Some other medications can be used for women who can take hormones. SSRIs, which are normally used to treat depression, can be taken in a lower dose to reduce sweating in some people. Ironically, SSRIs can also be a cause of secondary hyperhidrosis in some people so watch out for increased sweating if you choose to try them. Another medication used to treat seizures called Neurontin can be beneficial for some. Finally, a medication called clonidine which is normally used to treat high blood pressure can be useful in reducing symptoms for some people.[2]

    Other Ways to Improve Symptoms

    While medications work well for some people, others prefer to treat their symptoms naturally. There are several practical things you can do to reduce the severity and frequency of hot flashes and night sweats. Here are some solutions that may help you:

  • Lose weight: Studies have shown that overweight women who lost weight had a lower frequency of hot flashes than those who did not.
  • Exercise: This is not confirmed by a study, but it is suspected that exercise lessens the amount of hot flashes people experience.
  • Stop smoking: Smoking is related to a higher frequency of hot flashes, so reducing or quitting can have a positive effect.
  • Avoid trigger foods and beverages: Caffeine, alcohol, and spicy foods have been shown to trigger excessive sweating.
  • Use other strategies to manage sweat: Use other means to manage your sweat like dressing in layers, staying in cooler temperatures, and avoiding stress.[2]
  • Some people have claimed success when they use certain supplements or employ dietary changes. Eating more soy is thought to reduce hot flashes, although this is currently not supported by studies. Other supplements like DHEA, dong quai, ginseng, kava, and red clover have been used by some to manage symptoms. However, no scientific evidence has yet backed the claims that these supplements work up as of yet. Any time you decide to use supplements it is important to consult a doctor and they can cause side effects and interact with other medications.[2]

    Sources
    1. Scaccia, A. (2018, May 16). How Long Do Symptoms of Menopause Last? Retrieved from https://www.healthline.com/health/menopause/how-long-does-menopause-last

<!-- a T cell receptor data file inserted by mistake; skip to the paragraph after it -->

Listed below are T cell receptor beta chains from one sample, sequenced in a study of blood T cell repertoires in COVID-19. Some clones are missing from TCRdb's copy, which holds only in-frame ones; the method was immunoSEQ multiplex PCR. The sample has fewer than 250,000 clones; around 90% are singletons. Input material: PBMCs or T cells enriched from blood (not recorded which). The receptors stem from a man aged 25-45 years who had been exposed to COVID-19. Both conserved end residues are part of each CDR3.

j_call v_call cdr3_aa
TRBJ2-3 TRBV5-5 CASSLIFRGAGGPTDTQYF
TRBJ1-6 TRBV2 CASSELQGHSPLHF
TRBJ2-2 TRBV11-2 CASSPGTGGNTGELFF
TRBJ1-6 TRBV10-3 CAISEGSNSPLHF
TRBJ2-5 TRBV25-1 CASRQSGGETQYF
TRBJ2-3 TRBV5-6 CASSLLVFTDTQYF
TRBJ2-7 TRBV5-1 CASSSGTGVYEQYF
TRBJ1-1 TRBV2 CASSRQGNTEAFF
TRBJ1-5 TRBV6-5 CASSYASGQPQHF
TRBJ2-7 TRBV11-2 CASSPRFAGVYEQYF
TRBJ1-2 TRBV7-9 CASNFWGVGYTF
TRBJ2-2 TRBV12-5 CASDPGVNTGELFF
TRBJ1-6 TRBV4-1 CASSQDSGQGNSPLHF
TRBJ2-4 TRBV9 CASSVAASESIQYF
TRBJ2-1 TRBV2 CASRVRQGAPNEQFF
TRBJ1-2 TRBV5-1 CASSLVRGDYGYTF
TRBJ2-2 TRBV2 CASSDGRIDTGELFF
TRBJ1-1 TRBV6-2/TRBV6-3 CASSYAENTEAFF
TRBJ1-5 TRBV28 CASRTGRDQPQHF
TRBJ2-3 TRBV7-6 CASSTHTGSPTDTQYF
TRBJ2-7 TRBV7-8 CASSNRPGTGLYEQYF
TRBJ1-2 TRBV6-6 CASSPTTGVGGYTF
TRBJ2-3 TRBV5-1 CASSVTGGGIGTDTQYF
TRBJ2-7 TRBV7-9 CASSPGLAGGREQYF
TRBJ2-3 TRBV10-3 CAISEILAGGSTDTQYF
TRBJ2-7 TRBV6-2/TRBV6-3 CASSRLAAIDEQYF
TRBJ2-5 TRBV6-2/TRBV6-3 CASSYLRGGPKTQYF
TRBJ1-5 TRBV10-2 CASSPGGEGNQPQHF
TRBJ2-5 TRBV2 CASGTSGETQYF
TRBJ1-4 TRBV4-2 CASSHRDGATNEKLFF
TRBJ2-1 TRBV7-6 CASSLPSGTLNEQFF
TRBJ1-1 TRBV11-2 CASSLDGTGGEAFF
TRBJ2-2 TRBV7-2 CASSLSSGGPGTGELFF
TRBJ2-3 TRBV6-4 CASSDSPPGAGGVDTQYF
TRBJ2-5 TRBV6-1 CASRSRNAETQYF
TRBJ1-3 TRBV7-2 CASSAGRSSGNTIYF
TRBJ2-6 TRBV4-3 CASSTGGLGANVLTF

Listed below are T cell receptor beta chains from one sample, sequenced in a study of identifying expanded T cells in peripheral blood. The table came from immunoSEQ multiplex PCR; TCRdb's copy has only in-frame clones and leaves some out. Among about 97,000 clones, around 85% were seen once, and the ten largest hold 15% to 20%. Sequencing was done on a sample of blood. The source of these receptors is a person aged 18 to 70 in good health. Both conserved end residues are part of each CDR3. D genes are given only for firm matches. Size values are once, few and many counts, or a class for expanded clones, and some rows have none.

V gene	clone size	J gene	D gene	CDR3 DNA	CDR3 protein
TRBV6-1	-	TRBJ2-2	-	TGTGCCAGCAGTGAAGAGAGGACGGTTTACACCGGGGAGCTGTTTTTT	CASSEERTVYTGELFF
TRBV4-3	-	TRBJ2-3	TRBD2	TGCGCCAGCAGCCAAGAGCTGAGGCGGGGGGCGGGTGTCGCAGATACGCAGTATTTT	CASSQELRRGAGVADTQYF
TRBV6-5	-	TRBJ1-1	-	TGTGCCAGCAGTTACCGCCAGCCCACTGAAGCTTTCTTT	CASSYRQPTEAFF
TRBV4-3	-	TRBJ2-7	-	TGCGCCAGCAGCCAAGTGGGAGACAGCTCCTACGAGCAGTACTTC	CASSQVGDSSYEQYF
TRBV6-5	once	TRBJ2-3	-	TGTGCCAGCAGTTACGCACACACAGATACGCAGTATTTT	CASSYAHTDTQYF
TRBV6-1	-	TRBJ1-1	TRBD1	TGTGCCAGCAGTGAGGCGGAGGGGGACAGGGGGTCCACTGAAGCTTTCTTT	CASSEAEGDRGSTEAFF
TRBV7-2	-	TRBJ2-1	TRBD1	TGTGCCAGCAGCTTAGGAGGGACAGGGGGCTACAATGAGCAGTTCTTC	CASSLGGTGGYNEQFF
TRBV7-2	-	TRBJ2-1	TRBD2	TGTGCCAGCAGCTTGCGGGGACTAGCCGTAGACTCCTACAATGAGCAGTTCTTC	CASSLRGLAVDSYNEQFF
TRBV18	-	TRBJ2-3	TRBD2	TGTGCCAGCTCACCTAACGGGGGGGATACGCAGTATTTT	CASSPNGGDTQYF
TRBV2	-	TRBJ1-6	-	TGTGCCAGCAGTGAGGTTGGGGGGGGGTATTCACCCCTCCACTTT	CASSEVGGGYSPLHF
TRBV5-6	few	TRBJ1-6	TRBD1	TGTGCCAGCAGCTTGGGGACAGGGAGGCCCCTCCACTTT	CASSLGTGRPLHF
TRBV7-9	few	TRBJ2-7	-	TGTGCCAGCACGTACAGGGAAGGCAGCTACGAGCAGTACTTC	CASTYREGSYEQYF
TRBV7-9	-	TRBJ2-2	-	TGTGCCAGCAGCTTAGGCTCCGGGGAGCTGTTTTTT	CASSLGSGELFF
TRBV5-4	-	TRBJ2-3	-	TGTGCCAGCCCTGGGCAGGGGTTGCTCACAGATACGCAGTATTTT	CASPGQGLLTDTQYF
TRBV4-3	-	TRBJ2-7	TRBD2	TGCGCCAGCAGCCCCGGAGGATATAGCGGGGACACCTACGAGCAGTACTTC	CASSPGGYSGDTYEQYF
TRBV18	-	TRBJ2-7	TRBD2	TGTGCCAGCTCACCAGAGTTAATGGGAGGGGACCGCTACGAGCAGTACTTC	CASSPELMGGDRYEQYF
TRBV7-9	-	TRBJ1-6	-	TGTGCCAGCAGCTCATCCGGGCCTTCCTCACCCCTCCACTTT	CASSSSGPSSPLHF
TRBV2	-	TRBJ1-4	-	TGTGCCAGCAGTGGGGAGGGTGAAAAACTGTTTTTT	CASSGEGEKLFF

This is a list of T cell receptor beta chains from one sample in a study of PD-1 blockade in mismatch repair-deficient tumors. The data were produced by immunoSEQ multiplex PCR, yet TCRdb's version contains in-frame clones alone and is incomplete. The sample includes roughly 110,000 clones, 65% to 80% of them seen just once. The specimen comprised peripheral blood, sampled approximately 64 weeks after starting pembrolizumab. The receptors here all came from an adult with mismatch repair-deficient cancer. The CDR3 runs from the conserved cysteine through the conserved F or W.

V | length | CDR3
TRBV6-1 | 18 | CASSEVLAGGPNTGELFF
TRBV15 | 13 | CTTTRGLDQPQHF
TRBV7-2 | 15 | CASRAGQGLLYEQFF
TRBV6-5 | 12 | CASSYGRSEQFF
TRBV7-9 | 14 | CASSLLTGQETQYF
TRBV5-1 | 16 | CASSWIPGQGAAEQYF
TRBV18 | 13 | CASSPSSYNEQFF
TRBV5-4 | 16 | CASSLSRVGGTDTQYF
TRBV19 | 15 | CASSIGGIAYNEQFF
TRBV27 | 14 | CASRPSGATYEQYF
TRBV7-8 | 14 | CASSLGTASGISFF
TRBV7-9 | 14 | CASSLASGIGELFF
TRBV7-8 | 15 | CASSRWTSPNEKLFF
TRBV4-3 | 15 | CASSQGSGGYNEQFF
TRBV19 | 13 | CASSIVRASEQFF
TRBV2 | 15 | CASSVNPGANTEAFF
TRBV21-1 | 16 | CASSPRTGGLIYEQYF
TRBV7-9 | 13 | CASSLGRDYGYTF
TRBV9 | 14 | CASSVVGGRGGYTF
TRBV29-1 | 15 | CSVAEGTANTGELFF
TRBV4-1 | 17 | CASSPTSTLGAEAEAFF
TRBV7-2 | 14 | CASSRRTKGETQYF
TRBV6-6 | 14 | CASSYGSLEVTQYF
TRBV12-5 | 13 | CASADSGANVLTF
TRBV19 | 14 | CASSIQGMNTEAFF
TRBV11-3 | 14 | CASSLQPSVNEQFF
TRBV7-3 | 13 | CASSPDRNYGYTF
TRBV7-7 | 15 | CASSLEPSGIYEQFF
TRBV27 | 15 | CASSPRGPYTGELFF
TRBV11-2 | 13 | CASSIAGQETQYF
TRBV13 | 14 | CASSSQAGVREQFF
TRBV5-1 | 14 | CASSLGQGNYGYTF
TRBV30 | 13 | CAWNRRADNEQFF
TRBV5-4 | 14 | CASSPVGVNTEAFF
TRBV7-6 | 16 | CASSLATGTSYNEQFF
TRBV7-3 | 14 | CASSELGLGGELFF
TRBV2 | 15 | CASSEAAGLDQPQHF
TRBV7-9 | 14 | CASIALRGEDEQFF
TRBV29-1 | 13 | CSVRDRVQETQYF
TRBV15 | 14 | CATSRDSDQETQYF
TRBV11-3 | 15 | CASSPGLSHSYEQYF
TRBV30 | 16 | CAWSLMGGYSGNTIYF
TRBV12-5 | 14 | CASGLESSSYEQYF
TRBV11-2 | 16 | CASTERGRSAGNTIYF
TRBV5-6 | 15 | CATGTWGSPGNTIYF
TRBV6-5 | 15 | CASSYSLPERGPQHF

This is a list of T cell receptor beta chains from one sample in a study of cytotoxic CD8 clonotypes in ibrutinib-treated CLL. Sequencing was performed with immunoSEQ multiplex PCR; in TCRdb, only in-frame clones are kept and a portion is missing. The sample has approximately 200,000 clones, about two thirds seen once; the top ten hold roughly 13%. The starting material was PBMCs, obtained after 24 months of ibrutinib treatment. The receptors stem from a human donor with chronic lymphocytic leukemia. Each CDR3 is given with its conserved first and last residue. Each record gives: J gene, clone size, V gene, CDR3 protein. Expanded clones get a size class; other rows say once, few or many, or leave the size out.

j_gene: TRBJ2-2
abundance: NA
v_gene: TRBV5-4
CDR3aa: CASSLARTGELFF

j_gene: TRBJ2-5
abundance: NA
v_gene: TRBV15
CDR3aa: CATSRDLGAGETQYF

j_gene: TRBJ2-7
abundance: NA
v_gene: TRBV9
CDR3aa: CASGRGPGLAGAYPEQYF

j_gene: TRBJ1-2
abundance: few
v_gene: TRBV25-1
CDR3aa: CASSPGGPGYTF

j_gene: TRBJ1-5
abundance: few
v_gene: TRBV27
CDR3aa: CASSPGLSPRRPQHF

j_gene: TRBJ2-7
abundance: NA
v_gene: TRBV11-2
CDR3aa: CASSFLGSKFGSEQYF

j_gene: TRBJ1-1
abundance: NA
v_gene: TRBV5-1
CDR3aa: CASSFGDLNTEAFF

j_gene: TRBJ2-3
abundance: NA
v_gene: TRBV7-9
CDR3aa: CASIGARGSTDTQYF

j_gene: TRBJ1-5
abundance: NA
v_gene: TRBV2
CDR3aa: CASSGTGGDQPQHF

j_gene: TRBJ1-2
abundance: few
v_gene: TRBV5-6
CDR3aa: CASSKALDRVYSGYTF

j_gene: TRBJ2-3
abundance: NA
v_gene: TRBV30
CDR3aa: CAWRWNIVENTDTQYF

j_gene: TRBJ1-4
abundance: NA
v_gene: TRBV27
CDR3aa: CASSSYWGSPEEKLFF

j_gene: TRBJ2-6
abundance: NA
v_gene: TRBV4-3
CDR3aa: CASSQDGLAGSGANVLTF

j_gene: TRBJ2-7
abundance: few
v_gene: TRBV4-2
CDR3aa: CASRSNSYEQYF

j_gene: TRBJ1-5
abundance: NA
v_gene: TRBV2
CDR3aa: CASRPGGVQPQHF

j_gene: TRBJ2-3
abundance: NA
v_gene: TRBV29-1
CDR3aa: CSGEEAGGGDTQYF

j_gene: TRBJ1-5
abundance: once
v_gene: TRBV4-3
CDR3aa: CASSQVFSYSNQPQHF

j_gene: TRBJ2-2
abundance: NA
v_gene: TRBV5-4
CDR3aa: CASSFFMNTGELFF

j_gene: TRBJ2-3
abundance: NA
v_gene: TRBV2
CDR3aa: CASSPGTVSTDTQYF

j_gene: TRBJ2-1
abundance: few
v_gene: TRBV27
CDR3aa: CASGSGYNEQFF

2. Suszynski, M. (n.d.). Menopause and Sweating. Retrieved from https://www.webmd.com/menopause/features/menopause-sweating-11#1
    3. Pariser, D. M. (2014). Hyperhidrosis (4th ed., Vol. 32). Philadelphia, PA: Elsevier.
    4. Santoro, N., pperson, C. N., & Mathews, S. B. (2016). Menopausal Symptoms and Their Management. Endocrinol Metab Clin North Am., 44(3), 497–515. Retrieved from https://www.ncbi.nlm.nih.gov/pmc/articles/PMC4890704/
    Causes of Hyperhidrosis

    Essential Facts About Hot Flashes, Menopause, and Sweating

    By Chris Reid /

    Menopause is a universal experience for all women who have a menstrual cycle. As if years of dealing with a period weren’t stressful enough, menopause brings its own batch of bodily changes and experiences. Menopause and sweat have an unfortunate link. Some of the most notorious symptoms that menopause causes are hot flashes, night sweats, and excessive sweating. These symptoms can be difficult to deal with for some and downright debilitating for others. If you or someone you love is struggling to deal with these specific symptoms then read on to learn these crucial facts about menopause and sweating.

    #1: About 75% of women going through menopause will experience hot flashes and night sweats.

    Sweating is one of the first and most common indications of impending menopause. As many as 75% of women who are in perimenopause or menopause will experience hot flashes and night sweats to varying degrees. This means these symptoms affect more women more often than not, making them very common. What’s more concerning is that for 25% to 30% of the women who experience hot flashes and night sweats the symptoms will be so severe that they interfere with their quality of life. Luckily, for those with severe symptoms due to menopause and sweating there are effective treatments that can help.[1]

    #2: Doctors think that hot flashes and excessive sweating associated with menopause is caused by decreasing levels of estrogen, but there are a few other theories as well.

    Once menstrual cycles stop women experience a dramatic drop in the level of estrogen in their body. This drop in estrogen is thought to affect the part of the brain that regulates body temperature in such a way that even small changes in external temperature can cause a core rise in body heat. Sweating is the body’s natural way of keeping itself cool so the body begins the process of sending blood to the skin and sweating when its core temperature increases. Hot flashes are essentially your body’s way of trying to cool itself down and keeping your internal temperature stable.[1]